This is a rough draft: explanations are incomplete and there may be spelling mistakes. I just made it public for people that have a hard time copying commands from a video.

If you speak spanish and prefer to see me coding this, you can do so in this video: Ingeniería de software - Comenzando con nuestro proyecto.

Lockdown is a static website generator written in C# that works as a .NET tool.

Through this series of posts I'll guide you on how did I build this tool with the hopes that you will be able to create another dotnet tool (hopefully you won't build a better Lockdown competitor, though 😅).


Throughout this journey I'll be using mainly three tools:

  • Visual Studio or Visual Studio Code
  • Console (whether is on Windows, Linux or Mac)

Setting up a Git repo

Obviously, we'll need a Git repository to take care of our Version Control necessities while building our tool.

I'll use a pre-created .gitignore file from

Let's also add a and our license file, to start everything right. Make sure you choose the right license for your project!

Adding our projects

Main project

Though you can create the projects by using the GUI, I'll strongly recommend you get used to interact with the dotnet command from the console, and to get started this is what we are going to do to create our main project:

dotnet new console -n Lockdown

Test project

Do not forget a test project! since we expect our tool to be a long term project, having tests is an essential part of the process. In this case, we will be using xUnit-based tests, though there are some alternatives like NUnit or MSTest.

dotnet new xunit -n Lockdown.Test

Putting everything together

We need to add a reference from our main project to our test project:

dotnet add Lockdown.Test/Lockdown.Test.csproj reference Lockdown/Lockdown.csproj 

Lastly, a .NET project wouldn't be a .NET project without a solution file, let's add one and then add our projects into it:

dotnet new sln -n Lockdown
dotnet sln add \
    Lockdown.Test/Lockdown.Test.csproj \

Now we can simply call dotnet build and have all our projects compile, or we can call dotnet test and have all our tests run.

Coding with style 😎

Since we want to set up everything properly from the beginning, we need to add to enforce a style guide, we do not want our code to be messy, right? We will be using the package StyleCop.Analyzers. Now, for the moment I want to enforce the style guide in the actual production code so we need to add it to that project alone:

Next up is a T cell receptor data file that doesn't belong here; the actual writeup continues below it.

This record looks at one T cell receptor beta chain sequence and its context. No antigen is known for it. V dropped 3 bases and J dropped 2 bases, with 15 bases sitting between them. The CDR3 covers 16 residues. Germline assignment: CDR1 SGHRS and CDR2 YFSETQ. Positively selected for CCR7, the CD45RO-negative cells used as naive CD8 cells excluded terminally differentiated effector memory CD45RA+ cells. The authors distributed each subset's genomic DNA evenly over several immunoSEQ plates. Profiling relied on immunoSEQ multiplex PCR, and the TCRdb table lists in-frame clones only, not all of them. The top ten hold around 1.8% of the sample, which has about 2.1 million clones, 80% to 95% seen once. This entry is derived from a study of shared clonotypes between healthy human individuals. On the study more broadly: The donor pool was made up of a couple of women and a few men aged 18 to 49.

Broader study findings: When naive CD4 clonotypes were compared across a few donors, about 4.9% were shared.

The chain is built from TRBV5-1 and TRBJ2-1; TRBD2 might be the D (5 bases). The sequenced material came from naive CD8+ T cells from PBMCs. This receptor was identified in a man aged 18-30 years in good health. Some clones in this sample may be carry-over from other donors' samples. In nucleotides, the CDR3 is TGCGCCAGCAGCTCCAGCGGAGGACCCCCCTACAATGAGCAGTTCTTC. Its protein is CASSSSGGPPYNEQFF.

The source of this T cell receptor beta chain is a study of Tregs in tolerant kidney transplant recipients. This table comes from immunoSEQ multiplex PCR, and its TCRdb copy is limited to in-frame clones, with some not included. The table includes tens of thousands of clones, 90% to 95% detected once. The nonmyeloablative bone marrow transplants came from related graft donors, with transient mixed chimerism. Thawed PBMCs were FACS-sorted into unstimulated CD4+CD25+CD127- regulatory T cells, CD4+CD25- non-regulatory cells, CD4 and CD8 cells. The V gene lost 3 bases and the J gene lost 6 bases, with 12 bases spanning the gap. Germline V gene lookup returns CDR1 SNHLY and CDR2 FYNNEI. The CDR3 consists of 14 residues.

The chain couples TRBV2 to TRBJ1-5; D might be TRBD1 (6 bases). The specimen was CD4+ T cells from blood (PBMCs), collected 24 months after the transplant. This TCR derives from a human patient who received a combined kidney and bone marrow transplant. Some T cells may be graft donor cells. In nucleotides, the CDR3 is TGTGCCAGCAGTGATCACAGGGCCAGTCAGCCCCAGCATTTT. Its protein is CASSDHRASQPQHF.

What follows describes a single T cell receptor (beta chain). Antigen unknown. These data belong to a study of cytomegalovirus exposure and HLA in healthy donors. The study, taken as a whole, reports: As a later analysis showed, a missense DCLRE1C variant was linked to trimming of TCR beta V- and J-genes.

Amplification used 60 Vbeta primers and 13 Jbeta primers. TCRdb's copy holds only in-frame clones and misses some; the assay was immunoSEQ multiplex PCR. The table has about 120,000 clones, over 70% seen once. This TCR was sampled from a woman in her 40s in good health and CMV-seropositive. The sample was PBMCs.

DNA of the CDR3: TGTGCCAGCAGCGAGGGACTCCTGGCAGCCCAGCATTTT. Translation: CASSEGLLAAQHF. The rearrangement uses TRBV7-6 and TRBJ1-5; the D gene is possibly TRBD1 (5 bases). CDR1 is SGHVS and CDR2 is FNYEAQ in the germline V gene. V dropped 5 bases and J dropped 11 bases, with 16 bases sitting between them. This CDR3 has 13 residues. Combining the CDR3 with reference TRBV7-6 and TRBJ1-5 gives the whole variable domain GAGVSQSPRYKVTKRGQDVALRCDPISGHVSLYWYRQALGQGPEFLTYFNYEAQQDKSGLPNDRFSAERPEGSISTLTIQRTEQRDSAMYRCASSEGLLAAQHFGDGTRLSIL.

dotnet add Lockdown/Lockdown.csproj package StyleCop.Analyzers

Now, if you try to build the project you will see some warnings, maybe a lot of them. Currently you do not have control over what warnings lie within your code, to change that it is necessary to create something called a ruleset, you can use this template to guide you in the creation of your file.

Let's say, we create our own version in the file Style.ruleset.

The next task would be to tell our project to use this newly created ruleset. To do this, it is necessary to modify our csproj:


Now we can simply edit our ruleset to fail when some "major offence" happens or just ignore some rule we do not care about.

Configuring a CI pipeline!

Of course, having tests and a style guide are just part of the trick, what is left is have those two things executed for us automatically, and in the cloud! We can use GitHub Actions to do that.

To start using GitHub Actions what you need to do is create a file called ci.yml (the file can be named anything as long as it is a .yml file)

Without going into details, what we need to add into this file is the following:

name: My first CI pipeline

on: [push, pull_request]

        runs-on: ubuntu-latest

            - name: Checkout code
              uses: actions/checkout@v1

            - name: Set Up .NET
              uses: actions/setup-dotnet@v1
                dotnet-version: '5.0.x' # SDK Version to use;

            - name: Test
              run: |
                dotnet test

            - name: Build
              run: |
                dotnet build